I had, of course, always heard that the Cinque Terre were incredibly beautiful. However, my fear of tourist-infested must-see destinations (heightened following the tragedy I had recently witnessed in Venice) had ensured that they were never especially high on my personal must-see list. So I have Ellie to thank for convincing me to go with her and reminding me that it would take a lot more than a few tourists to spoil such immense natural beauty.
I took the train from Bologna and met Ellie on the train from Florence to La Spezia. We had been sitting in the same car facing opposite directions for several hours before I finally realized that the likelihood of there being two trains between Florence and La Spezia arriving at 12.20 was slim and that we were therefore probably on the same train. Oh well. At least we found each other. From La Spezia we caught the train to Riomaggiore, the first town of the Cinque Terre...or at least we tried to. We found the train without difficultly, but when it had still not left twenty minutes after its scheduled departure time, we figured something must be up. The train had, in fact, broken down, and a mad dash ensued to find the replacement train. We ended up sharing a car with an Italian liceo (high school) class on field trip. Oh, memories.
From Riomaggiore, Ellie and I walked the seaside path to Manarola, the next town over. The path was stunningly beautiful, but rather clogged with tourist groups (including all of those high schoolers from the train).
|A view of the Ligurian Sea and the Via dell'Amore.|
|We walked right down to the water. So blue!|
From Manarola, we decided to hike the overland path to Corniglia, the third town. This proved to be an excellent decision, as we not only lost the tourist groups and managed to do a bit of real hiking, but the higher altitude meant that we didn't lose the incredible views of the sea. We were also able to take a lot of little side trails through the nearby vineyards and olive groves.
|View overlooking Manarola.|
|We climbed up the hills of Manarola and began our hike in earnest.|
|Then we got lost in a vineyard.|
(Guess whose fault that was.)
|We didn't mind too much because the view was incredible.|
|Then Ellie started minding because we had to bushwhack and she was|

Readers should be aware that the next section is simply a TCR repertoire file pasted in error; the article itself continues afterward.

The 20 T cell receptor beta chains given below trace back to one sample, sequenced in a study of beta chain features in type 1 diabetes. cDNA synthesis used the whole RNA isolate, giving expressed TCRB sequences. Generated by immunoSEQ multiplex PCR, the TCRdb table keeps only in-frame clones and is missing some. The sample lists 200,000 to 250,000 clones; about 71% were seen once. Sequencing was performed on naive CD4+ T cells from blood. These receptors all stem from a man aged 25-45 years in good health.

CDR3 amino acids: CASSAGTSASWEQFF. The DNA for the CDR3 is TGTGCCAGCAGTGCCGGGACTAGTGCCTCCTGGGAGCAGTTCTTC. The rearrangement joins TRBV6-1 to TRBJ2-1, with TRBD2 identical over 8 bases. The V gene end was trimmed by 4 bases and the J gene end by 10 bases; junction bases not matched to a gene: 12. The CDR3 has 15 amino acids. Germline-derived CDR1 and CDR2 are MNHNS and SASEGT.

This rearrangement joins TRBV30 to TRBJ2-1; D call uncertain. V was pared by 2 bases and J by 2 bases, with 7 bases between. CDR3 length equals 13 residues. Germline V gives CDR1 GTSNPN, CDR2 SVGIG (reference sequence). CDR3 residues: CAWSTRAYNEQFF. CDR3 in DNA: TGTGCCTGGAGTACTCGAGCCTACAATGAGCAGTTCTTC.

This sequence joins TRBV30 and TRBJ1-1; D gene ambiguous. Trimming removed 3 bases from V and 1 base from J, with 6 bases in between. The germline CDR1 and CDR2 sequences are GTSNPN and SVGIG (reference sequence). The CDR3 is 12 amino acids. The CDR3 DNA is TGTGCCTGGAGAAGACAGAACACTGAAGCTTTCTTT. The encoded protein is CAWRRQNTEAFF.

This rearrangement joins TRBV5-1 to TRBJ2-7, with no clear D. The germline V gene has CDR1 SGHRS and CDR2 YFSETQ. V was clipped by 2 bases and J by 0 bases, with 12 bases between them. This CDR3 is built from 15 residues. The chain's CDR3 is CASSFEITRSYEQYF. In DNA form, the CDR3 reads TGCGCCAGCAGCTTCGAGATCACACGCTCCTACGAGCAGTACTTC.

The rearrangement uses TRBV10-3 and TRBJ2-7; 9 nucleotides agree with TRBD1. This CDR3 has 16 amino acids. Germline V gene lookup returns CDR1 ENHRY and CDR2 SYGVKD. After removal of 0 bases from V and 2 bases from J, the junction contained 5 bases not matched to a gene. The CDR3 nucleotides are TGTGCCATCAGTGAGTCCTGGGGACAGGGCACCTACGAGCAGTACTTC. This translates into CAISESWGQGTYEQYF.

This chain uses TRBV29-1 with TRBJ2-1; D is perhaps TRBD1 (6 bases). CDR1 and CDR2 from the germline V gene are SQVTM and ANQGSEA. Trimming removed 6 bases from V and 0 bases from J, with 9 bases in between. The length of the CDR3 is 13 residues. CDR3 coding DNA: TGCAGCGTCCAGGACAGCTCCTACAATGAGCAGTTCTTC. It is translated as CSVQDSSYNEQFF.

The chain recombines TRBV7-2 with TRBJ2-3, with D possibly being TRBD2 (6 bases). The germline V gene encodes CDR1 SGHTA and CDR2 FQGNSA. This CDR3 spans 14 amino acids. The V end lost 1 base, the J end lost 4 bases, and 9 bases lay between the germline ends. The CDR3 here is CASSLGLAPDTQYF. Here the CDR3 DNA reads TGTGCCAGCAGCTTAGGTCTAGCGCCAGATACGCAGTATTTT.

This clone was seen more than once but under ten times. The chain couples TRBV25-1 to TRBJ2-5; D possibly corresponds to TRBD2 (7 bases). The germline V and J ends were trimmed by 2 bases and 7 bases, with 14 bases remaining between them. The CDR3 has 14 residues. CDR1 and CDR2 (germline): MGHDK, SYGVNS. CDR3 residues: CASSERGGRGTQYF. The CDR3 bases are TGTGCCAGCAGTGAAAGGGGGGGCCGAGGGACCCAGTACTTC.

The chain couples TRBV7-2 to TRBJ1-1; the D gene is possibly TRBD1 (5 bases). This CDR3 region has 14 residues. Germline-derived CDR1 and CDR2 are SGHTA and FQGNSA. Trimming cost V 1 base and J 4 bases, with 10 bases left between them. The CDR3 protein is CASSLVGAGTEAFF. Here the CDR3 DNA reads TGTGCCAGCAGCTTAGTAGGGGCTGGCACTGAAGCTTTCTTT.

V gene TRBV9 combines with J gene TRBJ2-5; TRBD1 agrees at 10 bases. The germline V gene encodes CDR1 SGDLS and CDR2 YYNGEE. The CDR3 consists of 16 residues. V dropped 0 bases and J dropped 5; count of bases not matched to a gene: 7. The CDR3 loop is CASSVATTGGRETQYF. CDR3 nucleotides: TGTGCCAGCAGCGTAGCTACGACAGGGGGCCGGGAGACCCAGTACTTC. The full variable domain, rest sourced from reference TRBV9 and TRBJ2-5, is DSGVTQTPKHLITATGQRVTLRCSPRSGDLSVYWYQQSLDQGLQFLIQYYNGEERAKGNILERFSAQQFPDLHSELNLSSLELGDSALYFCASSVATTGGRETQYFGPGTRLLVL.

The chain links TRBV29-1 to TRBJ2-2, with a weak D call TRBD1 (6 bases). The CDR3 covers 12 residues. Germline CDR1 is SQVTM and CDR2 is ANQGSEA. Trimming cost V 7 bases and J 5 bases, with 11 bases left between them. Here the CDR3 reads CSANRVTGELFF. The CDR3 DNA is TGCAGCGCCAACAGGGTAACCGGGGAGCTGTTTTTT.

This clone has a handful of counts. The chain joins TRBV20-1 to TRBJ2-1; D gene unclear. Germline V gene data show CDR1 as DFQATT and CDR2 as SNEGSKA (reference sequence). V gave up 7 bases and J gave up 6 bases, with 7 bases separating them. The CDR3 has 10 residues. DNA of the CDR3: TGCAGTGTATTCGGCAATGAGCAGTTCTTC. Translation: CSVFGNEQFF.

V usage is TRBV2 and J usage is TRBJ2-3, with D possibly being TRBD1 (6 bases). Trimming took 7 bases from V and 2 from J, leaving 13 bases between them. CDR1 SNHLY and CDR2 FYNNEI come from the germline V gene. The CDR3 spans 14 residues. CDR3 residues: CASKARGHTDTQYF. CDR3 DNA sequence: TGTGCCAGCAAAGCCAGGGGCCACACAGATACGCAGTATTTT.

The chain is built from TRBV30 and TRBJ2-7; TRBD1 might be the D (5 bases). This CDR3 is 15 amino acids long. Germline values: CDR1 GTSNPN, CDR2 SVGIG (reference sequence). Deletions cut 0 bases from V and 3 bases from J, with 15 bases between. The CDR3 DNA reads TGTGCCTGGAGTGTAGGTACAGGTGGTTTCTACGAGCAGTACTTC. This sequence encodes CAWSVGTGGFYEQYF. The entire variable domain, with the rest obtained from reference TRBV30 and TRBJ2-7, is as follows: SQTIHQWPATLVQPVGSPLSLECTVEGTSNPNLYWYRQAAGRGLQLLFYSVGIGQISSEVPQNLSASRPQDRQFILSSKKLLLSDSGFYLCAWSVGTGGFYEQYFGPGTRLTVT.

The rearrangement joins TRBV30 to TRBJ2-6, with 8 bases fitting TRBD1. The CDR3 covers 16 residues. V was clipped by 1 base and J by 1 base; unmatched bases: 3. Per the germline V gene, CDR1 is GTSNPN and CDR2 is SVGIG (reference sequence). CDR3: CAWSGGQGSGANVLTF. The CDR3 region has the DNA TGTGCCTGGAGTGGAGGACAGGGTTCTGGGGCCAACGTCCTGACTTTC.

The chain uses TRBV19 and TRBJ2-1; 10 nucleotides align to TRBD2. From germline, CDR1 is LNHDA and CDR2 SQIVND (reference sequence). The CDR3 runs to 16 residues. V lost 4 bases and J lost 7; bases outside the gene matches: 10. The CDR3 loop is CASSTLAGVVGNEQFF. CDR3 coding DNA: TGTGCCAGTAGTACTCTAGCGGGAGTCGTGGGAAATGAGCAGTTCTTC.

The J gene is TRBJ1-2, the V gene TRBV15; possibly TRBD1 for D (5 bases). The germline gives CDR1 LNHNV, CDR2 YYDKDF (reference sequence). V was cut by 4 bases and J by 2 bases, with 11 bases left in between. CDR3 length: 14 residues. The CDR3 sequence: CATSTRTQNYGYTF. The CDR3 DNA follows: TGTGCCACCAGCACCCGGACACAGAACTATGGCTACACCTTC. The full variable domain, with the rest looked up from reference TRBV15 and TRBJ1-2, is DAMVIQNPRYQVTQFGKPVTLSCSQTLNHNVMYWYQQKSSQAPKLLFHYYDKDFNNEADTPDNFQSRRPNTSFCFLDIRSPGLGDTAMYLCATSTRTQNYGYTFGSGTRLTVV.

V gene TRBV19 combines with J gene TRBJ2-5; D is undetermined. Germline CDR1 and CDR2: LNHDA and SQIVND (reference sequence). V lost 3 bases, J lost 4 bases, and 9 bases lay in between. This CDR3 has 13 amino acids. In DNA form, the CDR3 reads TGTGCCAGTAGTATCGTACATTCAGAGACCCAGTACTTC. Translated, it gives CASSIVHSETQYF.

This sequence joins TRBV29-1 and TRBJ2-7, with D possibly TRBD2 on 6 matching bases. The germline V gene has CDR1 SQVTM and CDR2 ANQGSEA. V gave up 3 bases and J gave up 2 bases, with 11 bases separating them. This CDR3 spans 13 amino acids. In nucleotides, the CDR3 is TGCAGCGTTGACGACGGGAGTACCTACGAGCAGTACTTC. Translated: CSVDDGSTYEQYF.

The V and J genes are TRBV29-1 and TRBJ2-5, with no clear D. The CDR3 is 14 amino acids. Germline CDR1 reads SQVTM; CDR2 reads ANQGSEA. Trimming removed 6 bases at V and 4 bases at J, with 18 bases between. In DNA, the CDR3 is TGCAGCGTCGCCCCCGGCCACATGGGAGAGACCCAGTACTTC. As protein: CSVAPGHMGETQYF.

|An enticing side trail.|
|The gorgeous vineyard to which it led.|
(Note Ellie's victory dance in the background.)
|Taking in the view.|
|The view I was taking in.|
|Who knew when we met on WP as freshmen that in fewer than three years|
we would be hiking the Cinque Terre together?
|The stairs leading back down to Corniglia.|
|We missed our train back and spent another hour or so at the station.|
|Our view for those few hours.|
Ellie and I met up with Parker and Corey in Corniglia and we all took the trains back to La Spezia and Florence together. Back in Florence, Parker headed off to stay with some other friends and Ellie, Corey and I headed up to Fiesole, a small town in the hills where Ellie's dad lives. Sunday and Monday were spend exploring Fiesole and the outskirts of Florence (and navigating around town during a surprise bus strike).
|Looking over Florence from the hills.|
|The ubiquitous Duomo.|
|Fiesole is in the hills on the right above the city.|
|The door to the apartment in which we were staying.|
The whole place smelled of lilacs.
|There were donkeys!|
One was named Pavarotti.
|View from the window in the apartment.|
Again, note the Duomo.
So we were truly lucky to be able to stay in such an idyllic pastoral setting. It was lovely to experience Florence from the perspective of someone who lives there rather than as a weekend visitor.
I made it back to Bologna on Tuesday morning, only to leave again early Wednesday, this time for Milan. I took a day trip with my friend Vittorio because he had an audition there and wanted to make the several-hour-each-way-by-regional-train trip worthwhile. We spent the morning on the train and then walking around the city near the hotel where his audition was taking place. Then I got to spend an hour observing Italian aspiring actors and assuring the man in charge that I did not, in fact, want to try out for anything.
After the audition Vittorio and I headed over to the Duomo area, where we shared a picnic and people-watched in the shadow of the great church. When we had eaten as many of the tomatoes as we could manage, we spent some time checking out every H&M in the vicinity (there were several) searching for suspenders, because Vittorio's had broken and apparently a belt was out of the question.
When we eventually headed back to the station after some more lying out in the Piazza del Duomo, we missed our train. Which meant several more hours of aimless wandering and gnawing on the cheapest bread we could find. Fortunately we did make the next train, which was divided into compartments. As we had a compartment to ourselves, we were able to spread out, sleep (in my case), and practice headstands (in Vittorio's case).
Back in Bologna, I discovered that the past week or so of travel and adventure had completely worn me out. How did I discover this? By going to sleep for what I intended to be a quick nap between classes only to wake up twenty hours later. Oops!